Sorry, I’m not going to shorten the list. They are easily pulled up on sites like biblegateway.com and biblos.com
It is best to read the verses in-context and in-chapter. I am not attempting to debate, verse-by-verse or otherwise. My only concern is souls.
I can only hope that you will read and study the verses/chapters I gave you with an open mind and heart.
If I tell you that a car requires a motor and the wheels, and then in one place I say that a motor is required and in another place I say that the wheels are required, then all these statements are true, and you cannot use the statement that a motor is required to build a car, to "prove" to me that wheels are not required.
Anyway, a couple more from your list.
John 6 is the discourse on the Eucharist. This is how it starts:
Amen, amen I say to you; Moses gave you not bread from heaven, but my Father giveth you the true bread from heaven. 33 For the bread of God is that which cometh down from heaven, and giveth life to the world. 34 They said therefore unto him: Lord, give us always this bread. 35 And Jesus said to them: I am the bread of life: he that cometh to me shall not hunger: and he that believeth in me shall never thirst.
36 But I said unto you, that you also have seen me, and you believe not. 37 All that the Father giveth to me shall come to me; and him that cometh to me, I will not cast out. 38 Because I came down from heaven, not to do my own will, but the will of him that sent me. 39 Now this is the will of the Father who sent me: that of all that he hath given me, I should lose nothing; but should raise it up again in the last day. 40 And this is the will of my Father that sent me: that every one who seeth the Son, and believeth in him, may have life everlasting, and I will raise him up in the last day.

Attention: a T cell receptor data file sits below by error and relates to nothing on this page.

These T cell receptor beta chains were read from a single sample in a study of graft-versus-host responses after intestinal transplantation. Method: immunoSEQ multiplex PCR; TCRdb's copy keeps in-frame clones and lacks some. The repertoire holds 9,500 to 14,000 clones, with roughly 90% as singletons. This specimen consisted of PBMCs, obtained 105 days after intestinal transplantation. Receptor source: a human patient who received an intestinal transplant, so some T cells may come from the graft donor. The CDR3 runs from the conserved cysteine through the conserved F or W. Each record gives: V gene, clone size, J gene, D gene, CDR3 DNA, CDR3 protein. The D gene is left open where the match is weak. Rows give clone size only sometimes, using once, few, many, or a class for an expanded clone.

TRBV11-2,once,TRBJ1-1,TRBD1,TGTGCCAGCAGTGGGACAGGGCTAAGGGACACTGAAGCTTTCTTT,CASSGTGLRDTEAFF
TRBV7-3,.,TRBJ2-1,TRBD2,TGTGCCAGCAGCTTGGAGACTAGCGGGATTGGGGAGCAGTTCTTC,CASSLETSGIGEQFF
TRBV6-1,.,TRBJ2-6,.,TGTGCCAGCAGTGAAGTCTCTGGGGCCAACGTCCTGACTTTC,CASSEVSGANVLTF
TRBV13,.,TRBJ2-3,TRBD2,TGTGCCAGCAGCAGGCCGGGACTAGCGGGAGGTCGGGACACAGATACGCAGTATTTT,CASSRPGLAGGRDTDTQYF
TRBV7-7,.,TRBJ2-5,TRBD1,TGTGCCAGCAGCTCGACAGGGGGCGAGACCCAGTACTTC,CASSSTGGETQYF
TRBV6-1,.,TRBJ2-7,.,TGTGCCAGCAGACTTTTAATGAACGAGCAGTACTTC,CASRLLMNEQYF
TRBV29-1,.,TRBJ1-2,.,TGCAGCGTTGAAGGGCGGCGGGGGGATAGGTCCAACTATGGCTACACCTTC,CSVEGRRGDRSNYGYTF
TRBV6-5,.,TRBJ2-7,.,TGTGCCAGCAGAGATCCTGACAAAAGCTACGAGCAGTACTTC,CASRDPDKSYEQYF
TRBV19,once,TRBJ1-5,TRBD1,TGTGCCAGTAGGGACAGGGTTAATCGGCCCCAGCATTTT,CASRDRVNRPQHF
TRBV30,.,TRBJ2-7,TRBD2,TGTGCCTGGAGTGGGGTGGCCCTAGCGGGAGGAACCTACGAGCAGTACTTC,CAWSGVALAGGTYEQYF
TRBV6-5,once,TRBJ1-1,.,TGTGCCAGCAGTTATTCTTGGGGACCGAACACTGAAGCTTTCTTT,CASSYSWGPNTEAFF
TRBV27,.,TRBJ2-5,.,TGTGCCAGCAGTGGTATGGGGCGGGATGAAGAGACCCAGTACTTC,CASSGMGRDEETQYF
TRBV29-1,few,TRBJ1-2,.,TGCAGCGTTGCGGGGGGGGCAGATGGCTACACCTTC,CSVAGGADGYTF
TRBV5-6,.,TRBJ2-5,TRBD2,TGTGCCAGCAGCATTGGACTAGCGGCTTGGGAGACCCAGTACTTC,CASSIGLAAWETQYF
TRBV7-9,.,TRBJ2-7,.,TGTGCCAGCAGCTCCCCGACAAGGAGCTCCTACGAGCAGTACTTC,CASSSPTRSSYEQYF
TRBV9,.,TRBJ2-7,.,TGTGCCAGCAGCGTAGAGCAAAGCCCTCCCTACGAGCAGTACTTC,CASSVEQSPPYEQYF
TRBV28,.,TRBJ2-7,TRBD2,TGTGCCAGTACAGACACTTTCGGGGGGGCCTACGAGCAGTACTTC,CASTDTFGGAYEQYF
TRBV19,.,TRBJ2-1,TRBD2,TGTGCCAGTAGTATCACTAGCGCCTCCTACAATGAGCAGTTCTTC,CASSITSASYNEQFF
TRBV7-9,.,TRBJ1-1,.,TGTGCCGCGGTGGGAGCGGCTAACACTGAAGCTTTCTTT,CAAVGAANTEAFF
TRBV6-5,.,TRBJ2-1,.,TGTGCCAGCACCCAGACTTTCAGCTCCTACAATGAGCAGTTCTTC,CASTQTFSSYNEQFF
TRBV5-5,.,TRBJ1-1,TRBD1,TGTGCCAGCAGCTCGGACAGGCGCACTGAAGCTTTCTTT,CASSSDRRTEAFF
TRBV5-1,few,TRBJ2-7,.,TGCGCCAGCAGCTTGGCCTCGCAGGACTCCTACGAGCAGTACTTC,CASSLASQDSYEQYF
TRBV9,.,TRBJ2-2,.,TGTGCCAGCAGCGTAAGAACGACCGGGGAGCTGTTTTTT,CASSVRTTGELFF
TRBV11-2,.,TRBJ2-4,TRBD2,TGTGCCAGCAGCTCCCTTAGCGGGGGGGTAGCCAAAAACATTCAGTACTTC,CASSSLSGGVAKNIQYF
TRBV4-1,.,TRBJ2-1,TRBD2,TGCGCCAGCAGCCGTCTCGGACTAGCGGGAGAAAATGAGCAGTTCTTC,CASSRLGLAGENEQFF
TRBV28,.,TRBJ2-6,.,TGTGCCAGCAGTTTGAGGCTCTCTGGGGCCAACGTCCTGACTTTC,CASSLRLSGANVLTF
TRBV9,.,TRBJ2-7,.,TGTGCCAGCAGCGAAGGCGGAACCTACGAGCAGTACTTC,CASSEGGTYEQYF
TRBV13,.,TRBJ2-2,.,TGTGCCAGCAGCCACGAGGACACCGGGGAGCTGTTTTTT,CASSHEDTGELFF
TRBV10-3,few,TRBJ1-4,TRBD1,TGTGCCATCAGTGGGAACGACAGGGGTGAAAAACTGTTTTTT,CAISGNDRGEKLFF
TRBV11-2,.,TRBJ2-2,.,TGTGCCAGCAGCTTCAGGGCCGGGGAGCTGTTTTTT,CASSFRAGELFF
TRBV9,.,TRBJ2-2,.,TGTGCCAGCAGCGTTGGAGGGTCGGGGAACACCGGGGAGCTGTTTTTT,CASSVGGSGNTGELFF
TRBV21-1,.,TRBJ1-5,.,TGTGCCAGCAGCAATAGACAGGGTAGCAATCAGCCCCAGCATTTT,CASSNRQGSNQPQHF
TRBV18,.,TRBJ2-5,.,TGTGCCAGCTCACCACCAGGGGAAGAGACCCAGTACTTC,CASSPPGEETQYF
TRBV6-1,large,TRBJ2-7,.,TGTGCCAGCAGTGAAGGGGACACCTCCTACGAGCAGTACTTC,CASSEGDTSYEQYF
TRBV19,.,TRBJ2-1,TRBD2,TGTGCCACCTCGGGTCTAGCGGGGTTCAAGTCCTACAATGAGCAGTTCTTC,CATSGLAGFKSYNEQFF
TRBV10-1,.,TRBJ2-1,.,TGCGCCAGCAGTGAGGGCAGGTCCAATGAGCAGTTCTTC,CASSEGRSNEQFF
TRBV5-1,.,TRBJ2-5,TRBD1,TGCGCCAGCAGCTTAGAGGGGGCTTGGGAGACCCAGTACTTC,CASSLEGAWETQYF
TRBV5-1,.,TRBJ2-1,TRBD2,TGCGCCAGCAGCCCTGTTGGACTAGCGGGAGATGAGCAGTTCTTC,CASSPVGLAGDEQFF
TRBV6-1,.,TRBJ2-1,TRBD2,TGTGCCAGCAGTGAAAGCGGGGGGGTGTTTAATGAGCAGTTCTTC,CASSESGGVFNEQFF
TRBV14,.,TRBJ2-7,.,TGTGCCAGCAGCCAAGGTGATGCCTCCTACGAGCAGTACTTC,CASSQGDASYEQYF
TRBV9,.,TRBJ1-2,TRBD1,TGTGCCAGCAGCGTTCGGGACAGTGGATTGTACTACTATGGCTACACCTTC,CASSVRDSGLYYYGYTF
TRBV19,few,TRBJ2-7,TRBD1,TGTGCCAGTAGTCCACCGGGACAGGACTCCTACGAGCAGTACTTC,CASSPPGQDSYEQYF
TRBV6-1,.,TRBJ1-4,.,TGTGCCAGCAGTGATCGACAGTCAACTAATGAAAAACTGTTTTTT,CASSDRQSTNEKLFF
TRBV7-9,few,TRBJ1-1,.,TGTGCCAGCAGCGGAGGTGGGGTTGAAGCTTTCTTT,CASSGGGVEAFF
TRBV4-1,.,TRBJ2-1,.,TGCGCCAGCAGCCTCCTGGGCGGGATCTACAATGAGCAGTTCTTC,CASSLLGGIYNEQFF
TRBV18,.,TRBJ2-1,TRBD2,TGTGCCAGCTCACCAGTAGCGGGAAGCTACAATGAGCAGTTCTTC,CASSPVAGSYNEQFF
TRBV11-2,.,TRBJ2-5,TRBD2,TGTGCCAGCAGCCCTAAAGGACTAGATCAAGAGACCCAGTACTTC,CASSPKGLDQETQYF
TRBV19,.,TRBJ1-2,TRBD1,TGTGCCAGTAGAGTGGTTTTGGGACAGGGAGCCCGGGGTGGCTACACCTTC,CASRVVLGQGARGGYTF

Of these you chose verse 37, which is not even talking about either faith or works. It is a shorter version of a longer discourse in John 10 about the perseverance of saints. It sure refers to those who "come to Him" but says nothing about what "coming to Him" means. In some places of the Gospel people come to Jesus and He praises their faith; in others, He urges them to give what they have to the poor, i.e. urges them to do works of charity. That proves the article, and disproves your Protestant illusion of faith alone.
Your better prooftext would have been verse 40 (or 47), but again it only shows a desire for salvation of all who come. Toward the end of the conversation, many of those who came, left for good, so it is hard to argue that a one time conversion is enough for salvation. The discourse goes on to say "He that eateth my flesh, and drinketh my blood, hath everlasting life: and I will raise him up in the last day". From verse 50 to near the end of the chapter the discourse is about the necessity of receiving the Holy Eucharist, which is a form of works, this time it is liturgical work.
Let's skip John 10 because it also is about perseverance of saints, not on how to be one. The next one from your list, Romans 38-39 is can be read to prove security of salvation, but it says nothing about whether works play any part in it. Most directly is simply explain the power of divine love, which extends, let us remember, to saint and sinner alike.
This is why I asked you to substantiate your quotes: because I have gone down that list a bit and found them not proving faith alone. They are not even the best that are usually offered as prooftexts for "faith alone".
On the other hand, if you do not wish to debate that, then that is fine too.